Canadian poet David McFadden briefly took to the stage at last night’s Griffin Poetry Prize gala to accept the $65,000 award – the richest in the world for a single book of poetry – for his latest collection, What’s the Score?, published by Toronto’s Mansfield Press.
“It’s an unexpected honour, and I’m thrilled to the bone,” he told a crowd gathered in the atrium of the Corus Entertainment building on Toronto’s waterfront.
In the international category, the Griffin was awarded to Palestinian poet Ghassan Zaqtan for Like a Straw Bird It Follows Me, and Other Poems (Yale University Press), translated from the Arabic by Fady Joudah. Both were in attendance, despite the fact that Zaqtan had difficulty entering the country.
In a short, emotional acceptance speech, McFadden thanked his “wonderful and beloved” editor at Mansfield, Stuart Ross.
Ross, a poet in his own right, first came across McFadden’s work as a teenager. “I feel humbled that pretty much my all-time poetry hero is a guy that I now can work with and help get those books out,” he told Q&Q.
Ross was tapped to edit McFadden’s collection of selected poems, Why Are You So Sad? (Insomniac Press), which received a Griffin nomination in 2008.
“He’s not an academic, he’s not a wildly experimental poet, he’s not a classical poet. He’s a really plainspoken but profound poet,” said Ross. “It’s exciting that poetry like that can be recognized. As an editor, it’s absolutely amazing.”
Ross added that the Griffin win is “really important” for Mansfield. As he told Q&Q in April, “Although there are some ‘big’ small presses that everyone always dreams of being published by, there are small presses who are publishing work that is as worthy as anything else out there.”
A jury consisting of U.S. poet Mark Doty, Chinese-American poet and author Wang Ping, and 2011 Griffin nominee Suzanne Buffam selected the two winners from 509 books of poetry submitted from 40 countries around the globe, including 15 translations.
– With files from Stuart Woods
Correction June 17: A previous version of this article included incorrect juror names and number of submissions received in 2013.
The League of Canadian Poets revealed the winners for its three annual awards June 8 at the LCP Poetry Festival and Conference in Toronto.
The Pat Lowther Memorial Award is given for a book of poetry by a Canadian woman published in the preceding year. The Gerald Lampert Memorial Award recognizes the best first book of poetry published by a Canadian in the preceding year. The Raymond Souster Award is given for a book of poetry by an LCP member published in the preceding year. Each award carries a $1,000 prize.
Pat Lowther Memorial Award
Song and Spectacle, Rachel Rose (Harbour Publishing)
Gerald Lampert Memorial Award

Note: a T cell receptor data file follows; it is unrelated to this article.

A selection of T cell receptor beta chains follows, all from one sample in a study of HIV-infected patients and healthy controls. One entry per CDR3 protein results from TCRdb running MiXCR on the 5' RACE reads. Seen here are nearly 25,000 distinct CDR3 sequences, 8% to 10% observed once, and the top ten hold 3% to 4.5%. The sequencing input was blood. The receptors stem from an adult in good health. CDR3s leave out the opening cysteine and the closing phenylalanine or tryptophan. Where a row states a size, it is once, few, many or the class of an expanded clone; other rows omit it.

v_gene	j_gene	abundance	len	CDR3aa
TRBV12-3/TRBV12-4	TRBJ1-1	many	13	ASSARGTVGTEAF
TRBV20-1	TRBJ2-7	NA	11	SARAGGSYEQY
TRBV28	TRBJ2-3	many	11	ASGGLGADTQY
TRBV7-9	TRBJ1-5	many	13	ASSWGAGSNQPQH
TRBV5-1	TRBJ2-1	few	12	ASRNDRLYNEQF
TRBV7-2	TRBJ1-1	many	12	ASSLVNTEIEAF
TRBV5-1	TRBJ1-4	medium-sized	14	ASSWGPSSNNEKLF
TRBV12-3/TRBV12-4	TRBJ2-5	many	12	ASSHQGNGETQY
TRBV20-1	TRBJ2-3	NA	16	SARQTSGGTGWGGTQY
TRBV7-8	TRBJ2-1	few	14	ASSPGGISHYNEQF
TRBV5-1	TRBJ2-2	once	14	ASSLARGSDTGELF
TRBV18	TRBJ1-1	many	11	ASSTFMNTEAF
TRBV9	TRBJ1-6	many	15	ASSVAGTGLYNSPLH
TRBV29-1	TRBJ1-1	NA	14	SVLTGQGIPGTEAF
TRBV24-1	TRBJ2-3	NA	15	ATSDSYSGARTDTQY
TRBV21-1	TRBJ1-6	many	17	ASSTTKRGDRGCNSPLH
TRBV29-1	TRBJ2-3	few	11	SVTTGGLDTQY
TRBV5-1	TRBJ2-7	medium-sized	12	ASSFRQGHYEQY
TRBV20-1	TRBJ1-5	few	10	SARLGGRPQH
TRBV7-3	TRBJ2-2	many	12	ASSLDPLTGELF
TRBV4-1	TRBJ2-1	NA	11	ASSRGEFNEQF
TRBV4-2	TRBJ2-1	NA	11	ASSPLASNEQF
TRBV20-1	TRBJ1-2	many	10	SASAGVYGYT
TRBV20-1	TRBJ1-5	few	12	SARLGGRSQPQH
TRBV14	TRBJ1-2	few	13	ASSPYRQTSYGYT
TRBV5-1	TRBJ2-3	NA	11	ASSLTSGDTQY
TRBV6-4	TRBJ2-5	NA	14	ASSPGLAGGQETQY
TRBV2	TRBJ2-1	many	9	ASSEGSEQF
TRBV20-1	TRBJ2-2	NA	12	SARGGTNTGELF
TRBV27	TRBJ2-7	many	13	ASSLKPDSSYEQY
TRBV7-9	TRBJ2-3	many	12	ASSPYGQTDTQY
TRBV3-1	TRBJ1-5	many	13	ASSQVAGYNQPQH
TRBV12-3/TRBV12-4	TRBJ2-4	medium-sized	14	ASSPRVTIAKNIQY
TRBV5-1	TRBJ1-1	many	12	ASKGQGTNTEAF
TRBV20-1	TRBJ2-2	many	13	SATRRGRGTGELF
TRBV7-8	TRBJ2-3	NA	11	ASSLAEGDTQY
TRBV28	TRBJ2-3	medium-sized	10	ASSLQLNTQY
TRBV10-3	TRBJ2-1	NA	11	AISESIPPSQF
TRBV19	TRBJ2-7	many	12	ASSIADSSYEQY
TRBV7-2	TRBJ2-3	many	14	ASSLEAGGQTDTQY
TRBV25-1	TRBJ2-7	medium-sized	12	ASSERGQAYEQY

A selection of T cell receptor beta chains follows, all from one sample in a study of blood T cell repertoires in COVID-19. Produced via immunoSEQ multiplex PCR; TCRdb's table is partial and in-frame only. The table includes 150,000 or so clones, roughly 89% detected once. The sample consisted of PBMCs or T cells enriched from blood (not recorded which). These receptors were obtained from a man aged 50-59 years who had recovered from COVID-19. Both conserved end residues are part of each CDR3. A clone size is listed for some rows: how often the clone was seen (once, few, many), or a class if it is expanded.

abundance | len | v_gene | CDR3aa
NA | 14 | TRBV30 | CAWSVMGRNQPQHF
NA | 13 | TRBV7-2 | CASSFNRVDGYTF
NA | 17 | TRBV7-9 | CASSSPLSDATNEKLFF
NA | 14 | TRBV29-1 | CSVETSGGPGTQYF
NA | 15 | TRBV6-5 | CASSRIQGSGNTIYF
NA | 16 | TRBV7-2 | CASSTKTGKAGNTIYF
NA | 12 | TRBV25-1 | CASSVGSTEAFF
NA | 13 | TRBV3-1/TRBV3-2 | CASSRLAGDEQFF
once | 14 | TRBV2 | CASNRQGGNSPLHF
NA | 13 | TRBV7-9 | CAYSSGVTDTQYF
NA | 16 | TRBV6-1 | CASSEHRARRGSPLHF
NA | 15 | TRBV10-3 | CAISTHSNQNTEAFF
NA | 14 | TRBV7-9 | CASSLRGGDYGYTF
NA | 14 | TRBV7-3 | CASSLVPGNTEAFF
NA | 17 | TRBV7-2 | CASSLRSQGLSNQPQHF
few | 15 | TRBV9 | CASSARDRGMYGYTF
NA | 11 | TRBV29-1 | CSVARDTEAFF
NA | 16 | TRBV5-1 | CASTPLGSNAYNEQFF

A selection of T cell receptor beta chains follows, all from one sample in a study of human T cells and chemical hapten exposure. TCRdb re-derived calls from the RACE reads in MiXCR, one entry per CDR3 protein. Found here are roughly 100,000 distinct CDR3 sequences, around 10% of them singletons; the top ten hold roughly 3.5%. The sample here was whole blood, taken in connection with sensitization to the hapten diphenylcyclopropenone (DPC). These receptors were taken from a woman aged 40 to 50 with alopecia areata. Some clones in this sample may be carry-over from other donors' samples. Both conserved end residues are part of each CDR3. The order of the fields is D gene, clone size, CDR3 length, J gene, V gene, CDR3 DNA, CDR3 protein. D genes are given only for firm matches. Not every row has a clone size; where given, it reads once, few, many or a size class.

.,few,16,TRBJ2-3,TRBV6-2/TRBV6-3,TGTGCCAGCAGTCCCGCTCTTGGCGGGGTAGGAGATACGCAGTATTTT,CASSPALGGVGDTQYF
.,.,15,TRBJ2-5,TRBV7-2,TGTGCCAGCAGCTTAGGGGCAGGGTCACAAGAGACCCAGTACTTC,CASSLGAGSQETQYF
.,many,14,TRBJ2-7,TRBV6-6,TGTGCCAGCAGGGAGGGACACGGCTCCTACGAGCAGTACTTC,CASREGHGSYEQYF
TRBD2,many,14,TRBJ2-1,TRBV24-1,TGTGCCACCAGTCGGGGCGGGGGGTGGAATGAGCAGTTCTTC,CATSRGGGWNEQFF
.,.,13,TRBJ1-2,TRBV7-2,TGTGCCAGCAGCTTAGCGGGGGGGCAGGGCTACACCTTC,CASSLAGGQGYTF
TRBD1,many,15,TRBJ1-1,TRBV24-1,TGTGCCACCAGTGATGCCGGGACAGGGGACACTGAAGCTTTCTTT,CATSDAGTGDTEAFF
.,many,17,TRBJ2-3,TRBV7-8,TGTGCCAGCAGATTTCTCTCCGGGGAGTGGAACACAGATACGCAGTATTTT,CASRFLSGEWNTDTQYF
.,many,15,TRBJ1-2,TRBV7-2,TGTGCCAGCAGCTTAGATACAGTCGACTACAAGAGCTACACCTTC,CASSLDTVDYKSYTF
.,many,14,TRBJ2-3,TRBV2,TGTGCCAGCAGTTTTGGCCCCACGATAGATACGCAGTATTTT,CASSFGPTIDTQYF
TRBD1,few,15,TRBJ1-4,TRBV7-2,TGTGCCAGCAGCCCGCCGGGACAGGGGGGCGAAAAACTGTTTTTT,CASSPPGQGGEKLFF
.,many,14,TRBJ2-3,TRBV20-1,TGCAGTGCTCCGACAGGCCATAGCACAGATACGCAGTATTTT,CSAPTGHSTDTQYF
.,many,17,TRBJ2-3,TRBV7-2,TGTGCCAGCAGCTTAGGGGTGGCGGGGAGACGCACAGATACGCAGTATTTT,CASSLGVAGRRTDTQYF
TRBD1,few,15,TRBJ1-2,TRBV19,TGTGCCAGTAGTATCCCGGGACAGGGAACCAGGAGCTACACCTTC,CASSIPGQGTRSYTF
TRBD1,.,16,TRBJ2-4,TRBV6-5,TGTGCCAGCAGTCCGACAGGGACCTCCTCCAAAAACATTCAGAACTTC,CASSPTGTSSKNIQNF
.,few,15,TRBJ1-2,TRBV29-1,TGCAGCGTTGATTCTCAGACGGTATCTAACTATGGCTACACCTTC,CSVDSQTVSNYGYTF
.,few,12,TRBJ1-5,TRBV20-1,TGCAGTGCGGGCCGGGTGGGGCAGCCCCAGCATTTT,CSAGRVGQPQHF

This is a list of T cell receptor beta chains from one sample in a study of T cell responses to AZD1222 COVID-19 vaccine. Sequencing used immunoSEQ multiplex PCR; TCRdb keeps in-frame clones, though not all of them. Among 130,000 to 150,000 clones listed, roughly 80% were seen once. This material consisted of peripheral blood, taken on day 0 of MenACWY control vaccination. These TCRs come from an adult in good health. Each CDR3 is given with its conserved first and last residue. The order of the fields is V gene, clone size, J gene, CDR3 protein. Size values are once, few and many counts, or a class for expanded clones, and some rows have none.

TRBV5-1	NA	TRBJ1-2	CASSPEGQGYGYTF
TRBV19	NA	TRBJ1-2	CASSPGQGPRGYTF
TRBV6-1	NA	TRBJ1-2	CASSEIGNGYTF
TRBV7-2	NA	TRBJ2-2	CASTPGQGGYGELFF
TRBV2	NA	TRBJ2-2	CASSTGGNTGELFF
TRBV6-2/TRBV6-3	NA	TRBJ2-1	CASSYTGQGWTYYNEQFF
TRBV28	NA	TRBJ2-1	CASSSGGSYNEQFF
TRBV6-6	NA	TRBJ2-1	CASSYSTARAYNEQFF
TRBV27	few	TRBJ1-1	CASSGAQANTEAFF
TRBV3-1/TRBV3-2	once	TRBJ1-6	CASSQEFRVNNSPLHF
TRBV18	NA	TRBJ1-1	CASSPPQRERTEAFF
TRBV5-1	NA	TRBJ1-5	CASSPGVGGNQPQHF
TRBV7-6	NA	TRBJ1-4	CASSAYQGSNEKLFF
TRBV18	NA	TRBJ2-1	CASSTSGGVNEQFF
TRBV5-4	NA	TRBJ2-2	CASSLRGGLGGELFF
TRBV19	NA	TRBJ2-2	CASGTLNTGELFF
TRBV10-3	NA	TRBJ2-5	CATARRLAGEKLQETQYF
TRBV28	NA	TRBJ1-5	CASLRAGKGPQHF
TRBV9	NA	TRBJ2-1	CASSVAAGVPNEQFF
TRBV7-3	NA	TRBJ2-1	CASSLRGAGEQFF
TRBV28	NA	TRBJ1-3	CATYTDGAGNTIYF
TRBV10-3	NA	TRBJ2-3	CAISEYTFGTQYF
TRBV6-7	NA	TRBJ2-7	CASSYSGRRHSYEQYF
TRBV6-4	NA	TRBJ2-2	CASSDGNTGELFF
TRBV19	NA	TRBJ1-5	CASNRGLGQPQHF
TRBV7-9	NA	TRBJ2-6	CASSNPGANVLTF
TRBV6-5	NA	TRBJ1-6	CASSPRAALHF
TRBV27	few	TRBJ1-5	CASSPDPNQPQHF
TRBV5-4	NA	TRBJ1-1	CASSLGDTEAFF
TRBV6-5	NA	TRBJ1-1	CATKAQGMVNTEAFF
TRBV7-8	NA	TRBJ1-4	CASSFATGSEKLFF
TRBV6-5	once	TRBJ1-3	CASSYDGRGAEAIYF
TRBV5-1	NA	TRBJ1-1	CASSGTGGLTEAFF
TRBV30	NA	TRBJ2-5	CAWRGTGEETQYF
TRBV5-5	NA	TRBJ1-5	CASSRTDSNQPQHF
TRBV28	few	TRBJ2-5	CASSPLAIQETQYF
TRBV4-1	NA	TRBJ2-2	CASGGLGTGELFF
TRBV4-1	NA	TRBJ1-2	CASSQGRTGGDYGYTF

Notebook M, Gillian Savigny (Insomniac Press)
Raymond Souster Award
The New Measures, A.F. Moritz (House of Anansi Press)
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Basil Papademos won the Bisexual Erotic Fiction award for his novel Mount Royal (Tightrope Books) at the Bisexual Book Awards in New York City on June 2. According to the website examiner.com, while on his way home to Montreal, Papademos was stopped by border patrol, detained, searched, and interrogated.
“I’d thrown it [the award] on top of my stuff before closing my bag and heading for Montreal. When the border cops opened my bag they pulled out the trophy and I swear to goddess, the guy sneered and said: ‘I didn’t know they give awards out for being bisexual.’
I, of course, could not resist replying: ‘Only if you’re really good.’
It went downhill from there. I was detained in a holding cell for over eight hours where I was interrogated. They seized my phone and computer, claiming my work could ‘possibly be considered obscene according to Canadian law.’”
Papademos told the Examiner he suspects he might have been stopped because he used to live in Bangkok and authorities may have assumed he had been there for the purposes of child pornography.
Papademos has not filed a complaint, worrying he will be stopped every time he crosses the border.
The Writers’ Federation of Nova Scotia has announced the shortlists for the WFNS Literary Awards. The awards celebrate and promote excellence in writing from Canada’s Atlantic region. Jurors picked the nine finalists from 68 submissions for the three awards.
Winners will be announced at a ceremony in Halifax on Sept. 21.
The nominees are:
The Atlantic Poetry Prize
- I’m Alive. I Believe in Everything, Lesley Choyce (Breton Books)
- Church of the Exquisite Panic: The Ophelia Poems, Carole Glasser Langille (Pedlar Press)
- Whiteout, George Murray (ECW Press)
The Evelyn Richardson Memorial Non-fiction Award
- Shadowboxing, Steven Laffoley (Pottersfield Press)
- The Discovery of Weather, Jerry Lockett (Formac Lorimer Books)
- Cape Breton Railways: An Illustrated History, Herb MacDonald (Cape Breton University Press)
The Thomas Head Raddall Atlantic Fiction Award
In the June issue, Q&Q looks ahead at fall’s most anticipated books for young readers.
Click on the thumbnails to see highlights of children’s fiction, non-fiction, and picture books.